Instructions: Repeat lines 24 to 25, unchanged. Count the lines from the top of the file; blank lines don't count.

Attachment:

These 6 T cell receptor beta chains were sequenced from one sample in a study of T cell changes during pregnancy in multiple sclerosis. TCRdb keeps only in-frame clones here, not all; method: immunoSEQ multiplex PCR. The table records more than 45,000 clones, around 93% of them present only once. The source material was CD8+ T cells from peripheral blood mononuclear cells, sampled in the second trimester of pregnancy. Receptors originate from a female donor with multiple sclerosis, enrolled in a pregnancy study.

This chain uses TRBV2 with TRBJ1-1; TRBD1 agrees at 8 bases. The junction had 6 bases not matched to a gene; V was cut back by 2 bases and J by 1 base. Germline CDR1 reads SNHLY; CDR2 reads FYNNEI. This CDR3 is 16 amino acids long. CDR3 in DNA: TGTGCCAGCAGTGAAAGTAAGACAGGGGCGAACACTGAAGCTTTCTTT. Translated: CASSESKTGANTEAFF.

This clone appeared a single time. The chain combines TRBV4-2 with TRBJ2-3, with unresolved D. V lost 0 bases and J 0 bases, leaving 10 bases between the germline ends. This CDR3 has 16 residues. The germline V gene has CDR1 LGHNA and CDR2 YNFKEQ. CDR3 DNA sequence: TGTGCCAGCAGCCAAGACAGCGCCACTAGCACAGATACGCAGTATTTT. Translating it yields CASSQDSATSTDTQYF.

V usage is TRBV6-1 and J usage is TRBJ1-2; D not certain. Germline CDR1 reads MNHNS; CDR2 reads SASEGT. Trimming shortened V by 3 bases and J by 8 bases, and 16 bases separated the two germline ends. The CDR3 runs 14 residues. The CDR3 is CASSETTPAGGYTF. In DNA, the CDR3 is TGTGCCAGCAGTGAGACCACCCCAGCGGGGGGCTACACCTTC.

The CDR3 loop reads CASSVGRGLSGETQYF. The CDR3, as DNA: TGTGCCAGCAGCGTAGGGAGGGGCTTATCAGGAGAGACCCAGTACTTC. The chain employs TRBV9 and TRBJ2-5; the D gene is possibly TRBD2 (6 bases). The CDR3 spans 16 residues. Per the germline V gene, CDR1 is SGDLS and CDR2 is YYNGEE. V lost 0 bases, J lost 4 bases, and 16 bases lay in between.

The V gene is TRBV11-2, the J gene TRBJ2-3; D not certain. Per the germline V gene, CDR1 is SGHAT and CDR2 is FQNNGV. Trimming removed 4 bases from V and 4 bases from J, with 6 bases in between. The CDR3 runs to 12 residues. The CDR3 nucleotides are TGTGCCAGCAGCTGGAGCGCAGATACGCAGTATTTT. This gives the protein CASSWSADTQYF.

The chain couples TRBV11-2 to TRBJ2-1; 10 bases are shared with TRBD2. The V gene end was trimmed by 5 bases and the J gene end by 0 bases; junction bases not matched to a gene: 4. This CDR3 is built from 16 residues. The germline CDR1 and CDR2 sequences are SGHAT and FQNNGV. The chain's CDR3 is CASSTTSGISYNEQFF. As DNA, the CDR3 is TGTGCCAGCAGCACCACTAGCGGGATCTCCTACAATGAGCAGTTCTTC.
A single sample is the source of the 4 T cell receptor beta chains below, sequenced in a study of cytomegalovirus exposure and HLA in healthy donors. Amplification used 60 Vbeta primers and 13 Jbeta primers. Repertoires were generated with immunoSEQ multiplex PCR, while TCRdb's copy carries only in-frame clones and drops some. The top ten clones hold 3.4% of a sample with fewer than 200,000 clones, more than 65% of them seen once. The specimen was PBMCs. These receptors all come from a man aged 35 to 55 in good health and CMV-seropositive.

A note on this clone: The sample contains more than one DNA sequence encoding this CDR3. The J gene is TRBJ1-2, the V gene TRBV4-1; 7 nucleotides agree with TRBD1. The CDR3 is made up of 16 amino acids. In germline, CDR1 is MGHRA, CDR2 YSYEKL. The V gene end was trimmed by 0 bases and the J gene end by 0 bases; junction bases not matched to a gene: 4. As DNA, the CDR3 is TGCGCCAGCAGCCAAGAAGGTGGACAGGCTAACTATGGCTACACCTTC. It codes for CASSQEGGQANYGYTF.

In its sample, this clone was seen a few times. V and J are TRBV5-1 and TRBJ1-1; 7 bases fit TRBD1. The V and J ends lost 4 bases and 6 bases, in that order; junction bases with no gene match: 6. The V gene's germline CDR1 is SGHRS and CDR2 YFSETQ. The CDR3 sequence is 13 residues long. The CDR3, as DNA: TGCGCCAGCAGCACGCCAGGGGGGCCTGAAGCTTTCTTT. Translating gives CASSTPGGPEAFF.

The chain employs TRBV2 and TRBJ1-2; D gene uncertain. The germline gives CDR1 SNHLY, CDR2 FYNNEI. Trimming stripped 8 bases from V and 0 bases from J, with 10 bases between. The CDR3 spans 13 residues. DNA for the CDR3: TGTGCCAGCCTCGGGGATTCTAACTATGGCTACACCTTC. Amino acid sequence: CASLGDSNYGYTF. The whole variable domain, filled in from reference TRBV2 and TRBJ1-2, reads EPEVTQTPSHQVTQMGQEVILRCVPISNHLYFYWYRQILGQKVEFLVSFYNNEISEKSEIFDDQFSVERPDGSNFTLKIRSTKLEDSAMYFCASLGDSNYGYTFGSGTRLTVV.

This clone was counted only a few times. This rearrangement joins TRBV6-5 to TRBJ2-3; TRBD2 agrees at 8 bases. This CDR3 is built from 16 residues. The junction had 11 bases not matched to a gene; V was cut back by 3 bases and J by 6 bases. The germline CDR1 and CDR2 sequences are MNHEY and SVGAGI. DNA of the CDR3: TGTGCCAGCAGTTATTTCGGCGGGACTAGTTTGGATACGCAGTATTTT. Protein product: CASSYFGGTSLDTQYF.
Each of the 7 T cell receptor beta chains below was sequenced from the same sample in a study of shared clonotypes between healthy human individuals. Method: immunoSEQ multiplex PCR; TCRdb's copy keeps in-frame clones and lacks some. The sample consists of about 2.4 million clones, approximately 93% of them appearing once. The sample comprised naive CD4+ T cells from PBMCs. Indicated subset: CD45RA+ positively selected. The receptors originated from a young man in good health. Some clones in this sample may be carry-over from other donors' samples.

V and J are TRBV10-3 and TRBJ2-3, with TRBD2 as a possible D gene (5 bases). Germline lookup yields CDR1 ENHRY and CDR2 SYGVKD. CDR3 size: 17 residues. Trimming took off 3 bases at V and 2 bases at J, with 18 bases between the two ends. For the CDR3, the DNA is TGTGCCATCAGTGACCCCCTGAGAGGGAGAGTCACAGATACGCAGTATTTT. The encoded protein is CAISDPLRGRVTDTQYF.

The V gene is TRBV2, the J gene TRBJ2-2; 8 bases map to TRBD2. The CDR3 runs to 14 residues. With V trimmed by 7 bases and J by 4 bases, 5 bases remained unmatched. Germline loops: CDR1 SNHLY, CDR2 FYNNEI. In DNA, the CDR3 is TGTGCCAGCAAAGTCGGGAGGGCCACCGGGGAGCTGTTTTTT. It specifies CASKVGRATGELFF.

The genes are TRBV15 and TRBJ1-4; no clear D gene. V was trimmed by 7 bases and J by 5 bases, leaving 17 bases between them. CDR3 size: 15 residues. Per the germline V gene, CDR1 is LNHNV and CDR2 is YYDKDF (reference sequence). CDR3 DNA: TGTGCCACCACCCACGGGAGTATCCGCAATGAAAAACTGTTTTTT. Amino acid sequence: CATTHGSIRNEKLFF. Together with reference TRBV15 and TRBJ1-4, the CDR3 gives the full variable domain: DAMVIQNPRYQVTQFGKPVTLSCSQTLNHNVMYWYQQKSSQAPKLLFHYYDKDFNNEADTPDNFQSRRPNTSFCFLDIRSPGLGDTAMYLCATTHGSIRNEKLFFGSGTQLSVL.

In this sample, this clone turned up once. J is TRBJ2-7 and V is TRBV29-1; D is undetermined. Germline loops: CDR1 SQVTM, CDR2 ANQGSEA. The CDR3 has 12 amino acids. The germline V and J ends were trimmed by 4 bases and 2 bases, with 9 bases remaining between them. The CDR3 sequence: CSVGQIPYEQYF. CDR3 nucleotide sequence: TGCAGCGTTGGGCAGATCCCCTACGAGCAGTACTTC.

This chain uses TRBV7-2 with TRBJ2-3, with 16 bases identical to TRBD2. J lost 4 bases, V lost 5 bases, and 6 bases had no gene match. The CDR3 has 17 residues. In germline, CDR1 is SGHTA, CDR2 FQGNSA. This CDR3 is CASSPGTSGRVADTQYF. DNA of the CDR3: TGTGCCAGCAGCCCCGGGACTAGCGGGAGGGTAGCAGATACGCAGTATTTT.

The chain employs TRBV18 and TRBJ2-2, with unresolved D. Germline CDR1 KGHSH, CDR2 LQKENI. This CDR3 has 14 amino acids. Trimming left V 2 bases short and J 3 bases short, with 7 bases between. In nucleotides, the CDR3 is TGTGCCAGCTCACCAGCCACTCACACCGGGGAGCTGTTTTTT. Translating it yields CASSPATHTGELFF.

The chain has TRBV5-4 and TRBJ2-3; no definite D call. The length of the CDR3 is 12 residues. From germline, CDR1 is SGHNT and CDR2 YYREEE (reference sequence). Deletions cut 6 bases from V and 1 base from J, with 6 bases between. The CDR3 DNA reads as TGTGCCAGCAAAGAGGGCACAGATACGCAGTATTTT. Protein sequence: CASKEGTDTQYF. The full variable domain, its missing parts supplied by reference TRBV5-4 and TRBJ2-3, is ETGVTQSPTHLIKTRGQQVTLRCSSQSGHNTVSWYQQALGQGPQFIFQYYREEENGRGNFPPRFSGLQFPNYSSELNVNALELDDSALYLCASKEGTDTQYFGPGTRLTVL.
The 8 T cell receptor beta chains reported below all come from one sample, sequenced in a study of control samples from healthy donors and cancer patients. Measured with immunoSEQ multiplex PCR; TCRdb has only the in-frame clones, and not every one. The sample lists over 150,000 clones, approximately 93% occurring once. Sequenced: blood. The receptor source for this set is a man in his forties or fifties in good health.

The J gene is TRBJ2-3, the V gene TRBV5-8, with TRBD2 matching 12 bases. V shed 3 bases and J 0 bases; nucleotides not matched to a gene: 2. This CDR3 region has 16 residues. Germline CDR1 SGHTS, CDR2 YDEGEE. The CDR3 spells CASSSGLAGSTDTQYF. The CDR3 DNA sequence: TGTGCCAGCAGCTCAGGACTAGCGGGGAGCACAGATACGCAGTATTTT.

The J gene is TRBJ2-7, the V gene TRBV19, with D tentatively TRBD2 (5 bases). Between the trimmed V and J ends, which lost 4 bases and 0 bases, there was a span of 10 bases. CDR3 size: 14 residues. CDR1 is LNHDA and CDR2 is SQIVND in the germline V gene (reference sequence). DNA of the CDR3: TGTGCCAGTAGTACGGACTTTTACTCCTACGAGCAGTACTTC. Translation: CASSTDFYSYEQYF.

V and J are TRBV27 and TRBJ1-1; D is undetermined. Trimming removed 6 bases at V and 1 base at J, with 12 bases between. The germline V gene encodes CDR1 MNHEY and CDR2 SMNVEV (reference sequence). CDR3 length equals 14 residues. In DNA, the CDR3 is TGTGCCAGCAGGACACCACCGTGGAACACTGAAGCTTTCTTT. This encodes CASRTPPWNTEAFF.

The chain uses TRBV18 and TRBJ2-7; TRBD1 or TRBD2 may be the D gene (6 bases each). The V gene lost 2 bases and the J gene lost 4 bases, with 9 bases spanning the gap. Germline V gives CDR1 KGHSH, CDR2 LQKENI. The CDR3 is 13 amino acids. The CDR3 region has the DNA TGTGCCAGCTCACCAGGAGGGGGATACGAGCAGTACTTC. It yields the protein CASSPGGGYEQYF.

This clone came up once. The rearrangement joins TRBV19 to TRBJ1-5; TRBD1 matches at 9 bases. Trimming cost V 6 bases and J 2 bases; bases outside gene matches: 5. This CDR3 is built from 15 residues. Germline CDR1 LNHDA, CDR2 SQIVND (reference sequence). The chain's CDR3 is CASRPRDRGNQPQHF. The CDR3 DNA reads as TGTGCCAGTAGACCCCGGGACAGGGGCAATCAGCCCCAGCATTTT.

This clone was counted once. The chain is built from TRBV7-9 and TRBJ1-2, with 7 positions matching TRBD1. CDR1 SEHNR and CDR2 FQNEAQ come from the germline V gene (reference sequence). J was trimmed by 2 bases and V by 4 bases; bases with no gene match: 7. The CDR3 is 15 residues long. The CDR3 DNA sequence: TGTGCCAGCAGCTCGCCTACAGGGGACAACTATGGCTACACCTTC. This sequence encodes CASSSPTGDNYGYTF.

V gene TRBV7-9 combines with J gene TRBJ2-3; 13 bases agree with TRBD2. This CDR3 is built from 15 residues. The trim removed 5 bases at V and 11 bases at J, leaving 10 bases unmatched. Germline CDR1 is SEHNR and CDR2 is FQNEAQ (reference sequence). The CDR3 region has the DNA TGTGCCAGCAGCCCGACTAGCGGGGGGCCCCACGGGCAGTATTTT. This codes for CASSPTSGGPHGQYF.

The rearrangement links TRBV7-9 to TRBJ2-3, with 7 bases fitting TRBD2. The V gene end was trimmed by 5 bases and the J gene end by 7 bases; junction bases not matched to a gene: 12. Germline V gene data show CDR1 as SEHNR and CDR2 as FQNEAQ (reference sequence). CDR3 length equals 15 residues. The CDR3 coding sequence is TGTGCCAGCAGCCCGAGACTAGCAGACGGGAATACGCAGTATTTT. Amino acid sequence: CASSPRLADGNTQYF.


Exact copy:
V and J are TRBV27 and TRBJ1-1; D is undetermined. Trimming removed 6 bases at V and 1 base at J, with 12 bases between. The germline V gene encodes CDR1 MNHEY and CDR2 SMNVEV (reference sequence). CDR3 length equals 14 residues. In DNA, the CDR3 is TGTGCCAGCAGGACACCACCGTGGAACACTGAAGCTTTCTTT. This encodes CASRTPPWNTEAFF.

The chain uses TRBV18 and TRBJ2-7; TRBD1 or TRBD2 may be the D gene (6 bases each). The V gene lost 2 bases and the J gene lost 4 bases, with 9 bases spanning the gap. Germline V gives CDR1 KGHSH, CDR2 LQKENI. The CDR3 is 13 amino acids. The CDR3 region has the DNA TGTGCCAGCTCACCAGGAGGGGGATACGAGCAGTACTTC. It yields the protein CASSPGGGYEQYF.